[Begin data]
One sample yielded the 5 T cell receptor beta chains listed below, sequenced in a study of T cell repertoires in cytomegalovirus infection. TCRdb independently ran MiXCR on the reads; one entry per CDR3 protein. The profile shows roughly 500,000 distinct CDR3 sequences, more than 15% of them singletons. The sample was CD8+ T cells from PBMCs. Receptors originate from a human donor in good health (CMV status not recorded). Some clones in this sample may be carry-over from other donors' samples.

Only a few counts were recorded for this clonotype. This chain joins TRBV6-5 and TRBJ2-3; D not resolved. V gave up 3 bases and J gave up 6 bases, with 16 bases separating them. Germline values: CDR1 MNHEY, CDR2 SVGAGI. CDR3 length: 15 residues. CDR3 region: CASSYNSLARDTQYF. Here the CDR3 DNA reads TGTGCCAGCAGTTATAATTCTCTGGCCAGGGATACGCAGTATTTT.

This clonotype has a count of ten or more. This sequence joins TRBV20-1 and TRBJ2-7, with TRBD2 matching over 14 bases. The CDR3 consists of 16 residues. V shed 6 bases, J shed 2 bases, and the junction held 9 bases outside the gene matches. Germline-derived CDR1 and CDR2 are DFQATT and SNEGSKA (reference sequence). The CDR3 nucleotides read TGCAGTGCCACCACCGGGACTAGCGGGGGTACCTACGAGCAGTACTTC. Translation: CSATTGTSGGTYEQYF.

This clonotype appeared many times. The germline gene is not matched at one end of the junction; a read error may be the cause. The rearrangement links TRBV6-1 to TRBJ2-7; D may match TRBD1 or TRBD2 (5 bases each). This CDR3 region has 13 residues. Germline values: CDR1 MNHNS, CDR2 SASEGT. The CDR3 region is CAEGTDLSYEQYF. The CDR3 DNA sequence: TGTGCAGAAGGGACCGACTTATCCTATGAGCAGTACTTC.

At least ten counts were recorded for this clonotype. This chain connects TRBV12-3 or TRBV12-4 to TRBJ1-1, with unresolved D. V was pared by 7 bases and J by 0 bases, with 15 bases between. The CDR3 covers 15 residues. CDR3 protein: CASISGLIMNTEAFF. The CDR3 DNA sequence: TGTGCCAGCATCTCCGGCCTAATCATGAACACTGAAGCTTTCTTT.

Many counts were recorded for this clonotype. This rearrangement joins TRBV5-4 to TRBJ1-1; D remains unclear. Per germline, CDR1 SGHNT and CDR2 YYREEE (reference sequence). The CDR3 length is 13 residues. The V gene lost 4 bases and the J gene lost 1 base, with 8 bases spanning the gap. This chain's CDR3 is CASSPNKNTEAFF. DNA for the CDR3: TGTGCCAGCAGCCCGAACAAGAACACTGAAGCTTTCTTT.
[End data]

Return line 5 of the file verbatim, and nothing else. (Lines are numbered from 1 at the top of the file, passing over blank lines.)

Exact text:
At least ten counts were recorded for this clonotype. This chain connects TRBV12-3 or TRBV12-4 to TRBJ1-1, with unresolved D. V was pared by 7 bases and J by 0 bases, with 15 bases between. The CDR3 covers 15 residues. CDR3 protein: CASISGLIMNTEAFF. The CDR3 DNA sequence: TGTGCCAGCATCTCCGGCCTAATCATGAACACTGAAGCTTTCTTT.